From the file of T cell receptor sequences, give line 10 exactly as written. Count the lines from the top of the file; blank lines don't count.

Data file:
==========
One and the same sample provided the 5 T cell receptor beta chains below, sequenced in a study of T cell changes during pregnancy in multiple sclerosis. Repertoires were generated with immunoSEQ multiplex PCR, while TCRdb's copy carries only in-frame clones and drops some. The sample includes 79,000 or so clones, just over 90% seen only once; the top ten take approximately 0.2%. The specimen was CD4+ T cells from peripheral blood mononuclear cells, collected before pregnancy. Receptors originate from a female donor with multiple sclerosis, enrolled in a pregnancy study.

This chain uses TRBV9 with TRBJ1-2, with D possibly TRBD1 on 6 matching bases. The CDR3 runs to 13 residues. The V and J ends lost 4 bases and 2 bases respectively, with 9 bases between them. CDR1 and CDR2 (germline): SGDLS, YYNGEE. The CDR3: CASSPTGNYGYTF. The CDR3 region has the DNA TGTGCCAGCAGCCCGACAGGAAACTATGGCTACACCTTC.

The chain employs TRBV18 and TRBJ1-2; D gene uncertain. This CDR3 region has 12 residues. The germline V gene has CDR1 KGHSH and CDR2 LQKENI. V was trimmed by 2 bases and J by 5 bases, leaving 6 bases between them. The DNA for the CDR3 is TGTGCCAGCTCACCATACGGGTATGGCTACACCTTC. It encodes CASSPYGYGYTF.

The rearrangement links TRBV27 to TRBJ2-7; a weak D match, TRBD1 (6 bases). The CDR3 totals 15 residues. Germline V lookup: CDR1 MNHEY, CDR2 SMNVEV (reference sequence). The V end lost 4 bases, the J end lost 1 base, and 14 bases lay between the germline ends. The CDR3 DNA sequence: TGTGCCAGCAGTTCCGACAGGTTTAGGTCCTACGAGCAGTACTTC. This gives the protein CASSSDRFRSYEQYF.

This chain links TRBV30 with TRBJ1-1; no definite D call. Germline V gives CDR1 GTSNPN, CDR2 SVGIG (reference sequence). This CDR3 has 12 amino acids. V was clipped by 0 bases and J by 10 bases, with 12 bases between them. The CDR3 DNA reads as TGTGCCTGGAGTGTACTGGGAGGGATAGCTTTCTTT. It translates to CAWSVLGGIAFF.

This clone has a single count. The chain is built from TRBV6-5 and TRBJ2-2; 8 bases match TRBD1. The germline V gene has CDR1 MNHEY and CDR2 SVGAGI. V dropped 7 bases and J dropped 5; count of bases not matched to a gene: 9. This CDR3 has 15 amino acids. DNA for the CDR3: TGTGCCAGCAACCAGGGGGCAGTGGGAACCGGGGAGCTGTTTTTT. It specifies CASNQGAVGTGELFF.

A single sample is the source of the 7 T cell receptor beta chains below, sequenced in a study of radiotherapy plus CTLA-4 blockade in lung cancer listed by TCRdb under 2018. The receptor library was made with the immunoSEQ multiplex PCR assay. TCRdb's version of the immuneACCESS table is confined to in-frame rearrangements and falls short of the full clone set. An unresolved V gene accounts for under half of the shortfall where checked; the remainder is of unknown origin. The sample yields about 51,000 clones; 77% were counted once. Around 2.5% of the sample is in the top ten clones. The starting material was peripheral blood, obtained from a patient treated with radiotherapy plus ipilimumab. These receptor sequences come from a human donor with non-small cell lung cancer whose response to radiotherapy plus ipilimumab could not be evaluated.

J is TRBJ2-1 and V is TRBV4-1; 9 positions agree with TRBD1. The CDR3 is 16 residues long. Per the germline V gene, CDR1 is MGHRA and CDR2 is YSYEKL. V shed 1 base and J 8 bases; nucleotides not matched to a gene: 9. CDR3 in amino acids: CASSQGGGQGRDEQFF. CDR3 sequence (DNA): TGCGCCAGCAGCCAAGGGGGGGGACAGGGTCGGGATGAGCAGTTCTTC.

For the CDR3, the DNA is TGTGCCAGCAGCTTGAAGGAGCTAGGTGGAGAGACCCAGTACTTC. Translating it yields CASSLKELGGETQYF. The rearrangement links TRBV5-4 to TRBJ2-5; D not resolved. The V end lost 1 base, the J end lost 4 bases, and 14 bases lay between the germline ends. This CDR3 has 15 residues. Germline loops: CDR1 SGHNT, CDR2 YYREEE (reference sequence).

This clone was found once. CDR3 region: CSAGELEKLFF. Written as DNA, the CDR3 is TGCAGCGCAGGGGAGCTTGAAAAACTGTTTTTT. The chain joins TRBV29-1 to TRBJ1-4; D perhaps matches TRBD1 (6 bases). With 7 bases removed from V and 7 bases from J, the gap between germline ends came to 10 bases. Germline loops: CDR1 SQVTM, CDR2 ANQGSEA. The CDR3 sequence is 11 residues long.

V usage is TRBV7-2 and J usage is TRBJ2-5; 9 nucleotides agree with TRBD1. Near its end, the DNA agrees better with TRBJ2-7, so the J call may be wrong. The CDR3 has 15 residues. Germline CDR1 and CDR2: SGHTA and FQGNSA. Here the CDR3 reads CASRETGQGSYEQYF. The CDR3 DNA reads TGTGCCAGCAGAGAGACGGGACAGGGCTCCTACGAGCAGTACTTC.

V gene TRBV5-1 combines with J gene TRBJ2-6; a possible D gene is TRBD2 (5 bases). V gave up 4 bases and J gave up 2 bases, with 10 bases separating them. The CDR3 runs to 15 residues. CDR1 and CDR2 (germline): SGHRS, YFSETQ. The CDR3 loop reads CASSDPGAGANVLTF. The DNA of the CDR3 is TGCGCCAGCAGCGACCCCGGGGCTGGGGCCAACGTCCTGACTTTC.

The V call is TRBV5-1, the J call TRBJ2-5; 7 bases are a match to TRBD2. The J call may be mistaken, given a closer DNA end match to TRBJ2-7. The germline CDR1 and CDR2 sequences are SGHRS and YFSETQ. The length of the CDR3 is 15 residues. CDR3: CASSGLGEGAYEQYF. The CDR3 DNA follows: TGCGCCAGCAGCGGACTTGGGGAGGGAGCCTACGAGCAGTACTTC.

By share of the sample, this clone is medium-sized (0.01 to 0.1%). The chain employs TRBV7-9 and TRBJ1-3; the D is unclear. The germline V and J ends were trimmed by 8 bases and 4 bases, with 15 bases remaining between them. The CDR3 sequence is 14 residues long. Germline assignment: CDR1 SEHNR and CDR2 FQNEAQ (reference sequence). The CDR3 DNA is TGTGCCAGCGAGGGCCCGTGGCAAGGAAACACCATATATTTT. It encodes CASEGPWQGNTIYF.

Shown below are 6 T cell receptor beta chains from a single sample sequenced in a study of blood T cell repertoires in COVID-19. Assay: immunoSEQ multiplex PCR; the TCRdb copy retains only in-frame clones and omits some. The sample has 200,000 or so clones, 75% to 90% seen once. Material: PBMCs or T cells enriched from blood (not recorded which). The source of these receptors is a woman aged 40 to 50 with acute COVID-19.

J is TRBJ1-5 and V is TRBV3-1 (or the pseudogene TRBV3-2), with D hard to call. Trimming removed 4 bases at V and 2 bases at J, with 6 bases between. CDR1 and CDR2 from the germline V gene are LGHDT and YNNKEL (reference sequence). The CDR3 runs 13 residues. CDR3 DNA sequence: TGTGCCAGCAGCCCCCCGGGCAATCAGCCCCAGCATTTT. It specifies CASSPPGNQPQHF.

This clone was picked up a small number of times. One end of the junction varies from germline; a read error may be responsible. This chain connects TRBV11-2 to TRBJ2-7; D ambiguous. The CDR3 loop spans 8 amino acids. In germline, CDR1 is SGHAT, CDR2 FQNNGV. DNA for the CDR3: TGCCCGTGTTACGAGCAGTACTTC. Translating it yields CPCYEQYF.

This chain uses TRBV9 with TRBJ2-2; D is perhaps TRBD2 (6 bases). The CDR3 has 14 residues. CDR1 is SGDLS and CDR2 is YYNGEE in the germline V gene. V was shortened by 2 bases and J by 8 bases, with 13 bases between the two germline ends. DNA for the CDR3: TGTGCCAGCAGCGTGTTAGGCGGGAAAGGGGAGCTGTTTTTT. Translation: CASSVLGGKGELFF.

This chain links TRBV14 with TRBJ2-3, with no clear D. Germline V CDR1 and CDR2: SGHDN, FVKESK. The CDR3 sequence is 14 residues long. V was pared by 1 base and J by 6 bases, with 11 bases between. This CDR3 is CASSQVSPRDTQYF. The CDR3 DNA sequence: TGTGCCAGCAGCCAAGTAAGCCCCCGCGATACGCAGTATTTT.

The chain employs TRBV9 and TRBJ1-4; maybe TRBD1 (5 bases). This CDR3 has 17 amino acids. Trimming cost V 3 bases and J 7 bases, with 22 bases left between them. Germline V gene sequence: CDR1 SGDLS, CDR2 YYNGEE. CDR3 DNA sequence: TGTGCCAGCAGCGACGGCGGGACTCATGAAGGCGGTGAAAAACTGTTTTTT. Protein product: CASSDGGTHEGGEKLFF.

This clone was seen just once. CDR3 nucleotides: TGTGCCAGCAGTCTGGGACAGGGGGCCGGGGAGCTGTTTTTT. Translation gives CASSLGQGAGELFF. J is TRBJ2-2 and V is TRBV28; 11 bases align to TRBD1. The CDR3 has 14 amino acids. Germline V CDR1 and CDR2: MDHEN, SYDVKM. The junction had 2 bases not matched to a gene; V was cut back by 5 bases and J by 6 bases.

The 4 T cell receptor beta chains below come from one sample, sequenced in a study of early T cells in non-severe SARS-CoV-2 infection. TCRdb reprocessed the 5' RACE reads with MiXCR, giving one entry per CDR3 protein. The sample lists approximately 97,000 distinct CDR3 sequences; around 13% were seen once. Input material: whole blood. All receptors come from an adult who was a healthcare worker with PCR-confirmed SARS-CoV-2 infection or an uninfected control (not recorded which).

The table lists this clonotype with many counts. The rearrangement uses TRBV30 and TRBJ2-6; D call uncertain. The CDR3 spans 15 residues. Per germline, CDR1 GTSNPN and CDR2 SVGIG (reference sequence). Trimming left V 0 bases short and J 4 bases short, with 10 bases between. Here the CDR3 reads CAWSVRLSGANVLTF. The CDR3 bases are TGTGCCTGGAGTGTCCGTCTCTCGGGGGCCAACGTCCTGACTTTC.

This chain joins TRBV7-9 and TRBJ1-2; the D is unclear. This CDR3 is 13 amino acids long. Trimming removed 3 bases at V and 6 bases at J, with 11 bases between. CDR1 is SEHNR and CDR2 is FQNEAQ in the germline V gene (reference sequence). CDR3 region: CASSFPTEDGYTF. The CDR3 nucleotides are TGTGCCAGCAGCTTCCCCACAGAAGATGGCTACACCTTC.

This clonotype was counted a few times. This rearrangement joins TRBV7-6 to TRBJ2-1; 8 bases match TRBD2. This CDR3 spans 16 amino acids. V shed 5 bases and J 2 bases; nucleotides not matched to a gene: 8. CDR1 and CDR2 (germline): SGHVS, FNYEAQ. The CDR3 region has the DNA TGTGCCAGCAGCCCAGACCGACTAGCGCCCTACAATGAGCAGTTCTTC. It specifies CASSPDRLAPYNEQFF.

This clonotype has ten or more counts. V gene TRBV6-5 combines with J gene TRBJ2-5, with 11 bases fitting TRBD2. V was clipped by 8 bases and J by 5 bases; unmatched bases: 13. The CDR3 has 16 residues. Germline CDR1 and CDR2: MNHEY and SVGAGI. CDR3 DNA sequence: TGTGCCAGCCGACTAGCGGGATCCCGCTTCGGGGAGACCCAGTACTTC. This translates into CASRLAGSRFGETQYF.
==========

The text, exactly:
This clone was found once. CDR3 region: CSAGELEKLFF. Written as DNA, the CDR3 is TGCAGCGCAGGGGAGCTTGAAAAACTGTTTTTT. The chain joins TRBV29-1 to TRBJ1-4; D perhaps matches TRBD1 (6 bases). With 7 bases removed from V and 7 bases from J, the gap between germline ends came to 10 bases. Germline loops: CDR1 SQVTM, CDR2 ANQGSEA. The CDR3 sequence is 11 residues long.